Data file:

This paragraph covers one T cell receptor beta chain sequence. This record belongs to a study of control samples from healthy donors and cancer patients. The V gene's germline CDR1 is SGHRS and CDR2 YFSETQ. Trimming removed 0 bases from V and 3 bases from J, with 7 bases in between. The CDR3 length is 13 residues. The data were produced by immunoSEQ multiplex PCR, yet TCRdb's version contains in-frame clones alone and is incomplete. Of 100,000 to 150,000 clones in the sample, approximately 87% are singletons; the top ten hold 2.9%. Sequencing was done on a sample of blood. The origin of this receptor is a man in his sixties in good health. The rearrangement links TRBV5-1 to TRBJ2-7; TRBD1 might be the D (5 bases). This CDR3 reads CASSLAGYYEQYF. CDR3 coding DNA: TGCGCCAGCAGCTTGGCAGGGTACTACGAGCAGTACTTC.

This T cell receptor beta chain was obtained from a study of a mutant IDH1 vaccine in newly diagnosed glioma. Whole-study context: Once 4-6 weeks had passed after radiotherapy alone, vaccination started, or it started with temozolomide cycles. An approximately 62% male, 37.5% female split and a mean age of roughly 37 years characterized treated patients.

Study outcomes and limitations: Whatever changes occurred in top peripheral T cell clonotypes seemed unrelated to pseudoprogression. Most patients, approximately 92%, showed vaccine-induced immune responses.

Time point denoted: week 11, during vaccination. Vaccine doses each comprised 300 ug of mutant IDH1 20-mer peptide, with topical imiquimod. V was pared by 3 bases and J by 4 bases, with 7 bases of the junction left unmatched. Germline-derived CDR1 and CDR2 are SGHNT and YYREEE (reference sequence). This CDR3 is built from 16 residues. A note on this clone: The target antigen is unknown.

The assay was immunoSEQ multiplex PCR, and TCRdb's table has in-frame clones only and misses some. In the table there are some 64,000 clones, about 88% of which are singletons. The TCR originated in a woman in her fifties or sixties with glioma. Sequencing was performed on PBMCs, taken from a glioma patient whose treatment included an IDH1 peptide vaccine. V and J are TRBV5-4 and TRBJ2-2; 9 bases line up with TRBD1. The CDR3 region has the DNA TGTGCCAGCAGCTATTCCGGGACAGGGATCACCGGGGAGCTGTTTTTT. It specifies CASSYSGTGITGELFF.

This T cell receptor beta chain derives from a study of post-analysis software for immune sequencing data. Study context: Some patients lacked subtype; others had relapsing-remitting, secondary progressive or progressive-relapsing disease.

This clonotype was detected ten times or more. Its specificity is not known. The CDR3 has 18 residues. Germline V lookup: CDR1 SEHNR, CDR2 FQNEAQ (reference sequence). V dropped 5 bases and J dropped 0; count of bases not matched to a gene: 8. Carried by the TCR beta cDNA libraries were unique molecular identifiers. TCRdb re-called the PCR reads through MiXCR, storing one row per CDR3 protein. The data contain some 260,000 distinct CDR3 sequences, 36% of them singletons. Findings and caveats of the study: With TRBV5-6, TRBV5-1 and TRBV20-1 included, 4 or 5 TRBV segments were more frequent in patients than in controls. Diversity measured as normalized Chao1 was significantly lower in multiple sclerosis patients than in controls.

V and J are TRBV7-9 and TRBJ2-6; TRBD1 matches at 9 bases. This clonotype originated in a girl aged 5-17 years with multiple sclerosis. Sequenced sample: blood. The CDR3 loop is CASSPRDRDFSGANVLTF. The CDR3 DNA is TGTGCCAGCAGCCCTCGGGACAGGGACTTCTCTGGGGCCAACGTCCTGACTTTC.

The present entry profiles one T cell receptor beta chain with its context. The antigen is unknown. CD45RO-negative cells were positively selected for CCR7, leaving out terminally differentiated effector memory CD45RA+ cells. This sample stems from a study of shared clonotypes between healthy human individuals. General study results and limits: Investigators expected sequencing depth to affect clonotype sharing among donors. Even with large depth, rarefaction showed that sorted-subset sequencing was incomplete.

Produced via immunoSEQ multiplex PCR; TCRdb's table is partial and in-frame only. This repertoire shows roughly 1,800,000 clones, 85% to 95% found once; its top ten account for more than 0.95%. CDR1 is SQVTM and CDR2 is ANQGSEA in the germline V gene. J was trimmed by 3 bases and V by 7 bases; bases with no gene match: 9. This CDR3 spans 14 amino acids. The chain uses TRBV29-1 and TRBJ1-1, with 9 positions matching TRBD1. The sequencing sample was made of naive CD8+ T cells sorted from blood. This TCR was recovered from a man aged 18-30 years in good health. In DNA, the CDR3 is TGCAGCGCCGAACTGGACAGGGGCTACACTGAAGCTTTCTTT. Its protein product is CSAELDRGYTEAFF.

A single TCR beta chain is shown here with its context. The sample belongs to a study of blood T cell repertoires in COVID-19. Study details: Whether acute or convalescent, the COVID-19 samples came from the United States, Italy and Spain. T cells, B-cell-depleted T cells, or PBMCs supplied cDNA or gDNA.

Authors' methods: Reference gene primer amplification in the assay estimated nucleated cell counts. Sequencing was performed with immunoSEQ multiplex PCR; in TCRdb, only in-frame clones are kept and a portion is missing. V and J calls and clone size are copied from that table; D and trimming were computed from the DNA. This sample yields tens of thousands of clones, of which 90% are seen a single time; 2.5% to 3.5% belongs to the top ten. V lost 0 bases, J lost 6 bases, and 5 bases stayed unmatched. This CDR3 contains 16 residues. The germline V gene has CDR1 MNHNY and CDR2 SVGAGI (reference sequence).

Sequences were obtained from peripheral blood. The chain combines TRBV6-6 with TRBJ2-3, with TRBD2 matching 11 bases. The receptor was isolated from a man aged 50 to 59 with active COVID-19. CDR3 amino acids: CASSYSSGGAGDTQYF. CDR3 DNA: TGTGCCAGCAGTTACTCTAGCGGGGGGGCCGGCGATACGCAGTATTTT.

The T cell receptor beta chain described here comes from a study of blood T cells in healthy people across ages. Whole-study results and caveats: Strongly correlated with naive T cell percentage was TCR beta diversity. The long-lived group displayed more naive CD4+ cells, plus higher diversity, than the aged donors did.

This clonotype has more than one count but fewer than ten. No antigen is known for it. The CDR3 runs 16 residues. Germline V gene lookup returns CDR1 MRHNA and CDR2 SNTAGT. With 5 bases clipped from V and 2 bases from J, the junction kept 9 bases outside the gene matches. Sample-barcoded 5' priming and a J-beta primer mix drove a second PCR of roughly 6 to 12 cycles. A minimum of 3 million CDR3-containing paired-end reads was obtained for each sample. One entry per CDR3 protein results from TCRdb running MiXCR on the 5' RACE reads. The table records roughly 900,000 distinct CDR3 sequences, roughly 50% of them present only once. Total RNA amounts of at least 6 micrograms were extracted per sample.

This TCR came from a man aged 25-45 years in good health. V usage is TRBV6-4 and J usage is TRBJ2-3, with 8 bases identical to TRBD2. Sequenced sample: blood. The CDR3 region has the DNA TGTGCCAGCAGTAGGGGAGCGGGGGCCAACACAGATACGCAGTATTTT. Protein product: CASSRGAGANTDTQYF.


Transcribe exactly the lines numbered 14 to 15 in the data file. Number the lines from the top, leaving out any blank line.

The T cell receptor beta chain described here comes from a study of blood T cells in healthy people across ages. Whole-study results and caveats: Strongly correlated with naive T cell percentage was TCR beta diversity. The long-lived group displayed more naive CD4+ cells, plus higher diversity, than the aged donors did.

This clonotype has more than one count but fewer than ten. No antigen is known for it. The CDR3 runs 16 residues. Germline V gene lookup returns CDR1 MRHNA and CDR2 SNTAGT. With 5 bases clipped from V and 2 bases from J, the junction kept 9 bases outside the gene matches. Sample-barcoded 5' priming and a J-beta primer mix drove a second PCR of roughly 6 to 12 cycles. A minimum of 3 million CDR3-containing paired-end reads was obtained for each sample. One entry per CDR3 protein results from TCRdb running MiXCR on the 5' RACE reads. The table records roughly 900,000 distinct CDR3 sequences, roughly 50% of them present only once. Total RNA amounts of at least 6 micrograms were extracted per sample.